Daily Archives: March 7, 2010
When it comes to employment, we have dug ourselves a tremendous hole. I will be surprised if unemployment is back to where it was four years from now. This chart gives us all an idea why:
Of particular interest is the path of the last two recessions which had anemic job growth despite relatively shallow initial dips. The recovery period for each far exceeded previous recessions. If we see a repeat this time the V shaped recovery in employment we keep hearing about is not going to happen. So why the difference?
The earlier recessions exhibited a similar pattern of sharp drops in employment followed by sharp recoveries as the economy snapped back. The change that we began to see in the 1990 recession is partly structural. The layoffs associated with the much larger manufacturing sector in recessions of the past were associated with a rundown in inventories which then snapped back once the inventories were depleted.
Something else is going on here as well in my own opinion. As the eighties gave way to the nineties the US was in the early stages of an experiment in monetary and economic policy. Monetary policy was explicitly geared to reduce economic volatility. This led to attempts to reduce the severity of recessions, and also led to a reduction in upside volatility as well. This was (at least for a while) somewhat successful, resulting in what became known as “The Great Moderation.” The recession of 1990 was the first crack in that system. Attempts to limit volatility not only reduced the violence of the recession, but the explosive growth typical after recessions previously. It also was a recession which was a result of a financial crisis (the S&L’s) and the real estate boom of the late eighties. The deleveraging of the finance and debt recession (what we are going through now, only in miniature) was sluggish. It took a good while for the adjustment to occur.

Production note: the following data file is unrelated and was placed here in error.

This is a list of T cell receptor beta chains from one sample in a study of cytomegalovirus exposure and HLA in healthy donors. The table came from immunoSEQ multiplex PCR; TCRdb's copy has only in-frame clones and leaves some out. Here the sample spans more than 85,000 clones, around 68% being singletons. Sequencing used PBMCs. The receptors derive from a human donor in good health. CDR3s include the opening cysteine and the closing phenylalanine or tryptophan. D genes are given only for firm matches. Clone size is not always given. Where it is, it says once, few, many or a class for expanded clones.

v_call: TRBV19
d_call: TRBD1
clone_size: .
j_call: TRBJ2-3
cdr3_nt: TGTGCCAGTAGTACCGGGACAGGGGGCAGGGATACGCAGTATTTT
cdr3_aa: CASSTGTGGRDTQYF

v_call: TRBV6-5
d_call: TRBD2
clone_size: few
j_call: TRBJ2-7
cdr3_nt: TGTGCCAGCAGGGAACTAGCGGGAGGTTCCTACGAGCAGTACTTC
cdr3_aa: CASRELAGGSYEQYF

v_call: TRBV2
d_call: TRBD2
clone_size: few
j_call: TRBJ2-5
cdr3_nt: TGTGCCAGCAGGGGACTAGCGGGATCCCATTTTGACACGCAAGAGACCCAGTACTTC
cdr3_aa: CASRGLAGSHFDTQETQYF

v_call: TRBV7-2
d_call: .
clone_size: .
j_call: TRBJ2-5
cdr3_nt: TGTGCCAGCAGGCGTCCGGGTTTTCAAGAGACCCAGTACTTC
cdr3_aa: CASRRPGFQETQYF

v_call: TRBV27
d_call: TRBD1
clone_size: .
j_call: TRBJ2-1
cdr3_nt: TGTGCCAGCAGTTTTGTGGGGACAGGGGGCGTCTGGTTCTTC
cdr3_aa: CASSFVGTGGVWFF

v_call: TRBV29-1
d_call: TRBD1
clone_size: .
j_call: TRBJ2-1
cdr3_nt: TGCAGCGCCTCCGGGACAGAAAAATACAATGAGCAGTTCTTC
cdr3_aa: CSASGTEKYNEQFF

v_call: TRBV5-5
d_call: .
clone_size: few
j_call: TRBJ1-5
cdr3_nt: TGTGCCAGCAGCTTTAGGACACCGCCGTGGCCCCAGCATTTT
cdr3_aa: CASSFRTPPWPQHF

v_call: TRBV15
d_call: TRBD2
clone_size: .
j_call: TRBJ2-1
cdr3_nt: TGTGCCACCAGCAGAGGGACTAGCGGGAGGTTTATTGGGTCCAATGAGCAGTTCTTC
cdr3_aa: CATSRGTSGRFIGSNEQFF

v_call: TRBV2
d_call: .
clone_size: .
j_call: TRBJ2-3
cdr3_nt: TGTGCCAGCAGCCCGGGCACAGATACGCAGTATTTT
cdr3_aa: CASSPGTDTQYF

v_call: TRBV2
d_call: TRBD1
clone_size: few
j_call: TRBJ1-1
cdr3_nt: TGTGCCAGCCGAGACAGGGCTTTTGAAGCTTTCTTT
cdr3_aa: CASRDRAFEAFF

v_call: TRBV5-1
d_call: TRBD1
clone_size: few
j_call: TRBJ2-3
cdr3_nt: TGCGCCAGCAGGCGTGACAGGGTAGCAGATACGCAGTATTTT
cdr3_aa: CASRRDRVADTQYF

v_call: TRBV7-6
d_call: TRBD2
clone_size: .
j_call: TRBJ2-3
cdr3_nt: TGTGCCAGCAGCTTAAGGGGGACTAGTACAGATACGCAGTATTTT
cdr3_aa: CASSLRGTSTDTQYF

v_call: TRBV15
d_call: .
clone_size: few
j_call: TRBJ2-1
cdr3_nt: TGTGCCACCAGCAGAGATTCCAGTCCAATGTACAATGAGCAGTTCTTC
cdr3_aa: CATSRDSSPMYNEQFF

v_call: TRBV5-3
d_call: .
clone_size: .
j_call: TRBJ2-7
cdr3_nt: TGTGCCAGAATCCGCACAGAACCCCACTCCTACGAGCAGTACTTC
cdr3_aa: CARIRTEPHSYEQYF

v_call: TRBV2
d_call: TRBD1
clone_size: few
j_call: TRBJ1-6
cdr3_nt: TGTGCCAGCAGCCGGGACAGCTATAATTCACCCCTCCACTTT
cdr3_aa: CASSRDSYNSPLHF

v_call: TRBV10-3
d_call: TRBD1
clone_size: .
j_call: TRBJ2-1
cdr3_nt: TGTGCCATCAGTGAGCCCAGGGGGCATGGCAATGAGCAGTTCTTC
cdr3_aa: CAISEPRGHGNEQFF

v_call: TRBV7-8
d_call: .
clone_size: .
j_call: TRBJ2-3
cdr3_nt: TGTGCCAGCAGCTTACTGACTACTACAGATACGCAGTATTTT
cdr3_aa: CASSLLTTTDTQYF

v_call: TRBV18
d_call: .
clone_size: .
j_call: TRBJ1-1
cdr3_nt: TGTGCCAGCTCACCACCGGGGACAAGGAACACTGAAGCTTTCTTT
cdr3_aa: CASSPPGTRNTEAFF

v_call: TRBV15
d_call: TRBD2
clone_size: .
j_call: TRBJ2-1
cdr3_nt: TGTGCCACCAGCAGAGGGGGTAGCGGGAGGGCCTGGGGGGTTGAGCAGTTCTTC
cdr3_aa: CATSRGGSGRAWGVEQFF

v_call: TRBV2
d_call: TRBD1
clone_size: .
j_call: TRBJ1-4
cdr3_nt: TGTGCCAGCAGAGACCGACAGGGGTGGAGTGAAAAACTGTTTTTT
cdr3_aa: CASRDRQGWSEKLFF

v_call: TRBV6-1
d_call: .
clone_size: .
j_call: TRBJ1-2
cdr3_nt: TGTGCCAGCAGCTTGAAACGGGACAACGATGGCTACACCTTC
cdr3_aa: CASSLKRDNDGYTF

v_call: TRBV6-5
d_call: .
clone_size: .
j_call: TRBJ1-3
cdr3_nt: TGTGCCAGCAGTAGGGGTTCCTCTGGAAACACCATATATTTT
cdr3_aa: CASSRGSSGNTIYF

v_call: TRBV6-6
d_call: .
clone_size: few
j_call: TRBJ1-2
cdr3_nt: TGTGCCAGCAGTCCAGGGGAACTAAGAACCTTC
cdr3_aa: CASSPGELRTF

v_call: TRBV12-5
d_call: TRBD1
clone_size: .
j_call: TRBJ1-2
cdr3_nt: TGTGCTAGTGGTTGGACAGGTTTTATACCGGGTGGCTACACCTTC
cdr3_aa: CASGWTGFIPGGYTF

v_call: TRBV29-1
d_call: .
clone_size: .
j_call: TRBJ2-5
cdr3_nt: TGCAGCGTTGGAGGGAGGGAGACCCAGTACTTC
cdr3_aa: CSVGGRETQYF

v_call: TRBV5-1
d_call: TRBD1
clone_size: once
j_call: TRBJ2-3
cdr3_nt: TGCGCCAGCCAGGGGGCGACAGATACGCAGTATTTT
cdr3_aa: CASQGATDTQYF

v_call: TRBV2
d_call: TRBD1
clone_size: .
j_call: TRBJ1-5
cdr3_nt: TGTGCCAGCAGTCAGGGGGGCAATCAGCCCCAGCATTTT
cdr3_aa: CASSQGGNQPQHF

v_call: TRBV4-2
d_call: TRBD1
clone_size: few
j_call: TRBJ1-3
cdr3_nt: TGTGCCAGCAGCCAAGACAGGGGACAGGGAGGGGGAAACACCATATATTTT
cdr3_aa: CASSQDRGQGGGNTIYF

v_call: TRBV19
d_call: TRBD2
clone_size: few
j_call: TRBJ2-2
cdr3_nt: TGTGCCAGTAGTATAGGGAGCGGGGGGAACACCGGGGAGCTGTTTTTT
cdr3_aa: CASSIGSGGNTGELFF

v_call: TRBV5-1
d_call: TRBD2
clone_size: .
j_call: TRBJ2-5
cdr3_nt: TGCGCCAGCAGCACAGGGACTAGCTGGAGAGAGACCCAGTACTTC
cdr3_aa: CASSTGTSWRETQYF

We followed a familiar script of lowering interest rates and encouraging credit expansion. Constant expansions of credit whenever things slowed kept the engine running until a bigger crisis hit with the bursting of the tech and telecom bubble. Once again we applied even more credit easing to soften the blow, and the attempt to avoid wringing the excesses of credit from the system led to another sluggish recovery with anemic job growth. Profits however were large and the return for the steadily growing financial sector was immense. If the economy was going to be stabilized by constant applications of credit expansion, then the financial sector was the main beneficiary. Finally we have the latest crisis, one where the financial system itself was the most important bubble.
What we can now see is that the types of recessions we have been experiencing are successive deleveraging cycles, each “solved” by releveraging the economy and leading to a bigger crisis down the road. Sadly deleveraging processes, especially if drawn out by keeping them from running their course, result in tepid job growth. We are now in a massive deleveraging cycle which we are once again trying to solve by adding massive debt to the system. Once again job growth and recovery is slower. Unless we break this cycle (which would be very painful) we should expect nothing different in the outcome, except that the problem is bigger and will last longer.
Cross Posted at: The View from the Bluff
In this podcast, Bruce, Michael and Dale discuss the state of the economy and the Obama Administration’s foreign policy. The direct link to the podcast can be found here.
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Health Care Reform – where is it, what was the Obama proposal all about and will they deliver it to Obama’s desk by Easter as he’s requested.
Economy – Unemployment numbers (U-3, U-6) are contradictory. The Obama administration claims that it is a glimmer of hope. Is it really getting better out there? Or are we having sunshine piped up our skirt?
Foreign Policy – Clinton’s tour of South America has Argentina claiming a diplomatic coup while the UK is mad as hell at us and Brazil refusing to play along on a Security Council vote for Iranian sanctions. Then today we learn that Syria is mocking the US’s “engagement” policy. Does this administration have a coherent foreign policy?
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Elliot Abrams points to another Obama administration “triumph” in the foreign policy arena. Our policy of “engagement” with Syria. After making all sorts of uniltateral goodwill attempts and gestures (listed by Abrams), we’ve essentially seen Syria thumb it’s nose at us. Abrams asks and answers the question, “when does “engagement” become “appeasement”?
“Engagement” constitutes “appeasement” if it fails to change Syrian conduct, and the failure to change is overlooked while the “engagement” continues and accelerates. This would not just be fooling ourselves but condoning, rewarding, and thereby inducing even more bad conduct by the Assad regime.
Which is precisely what has happened during this year of American engagement.
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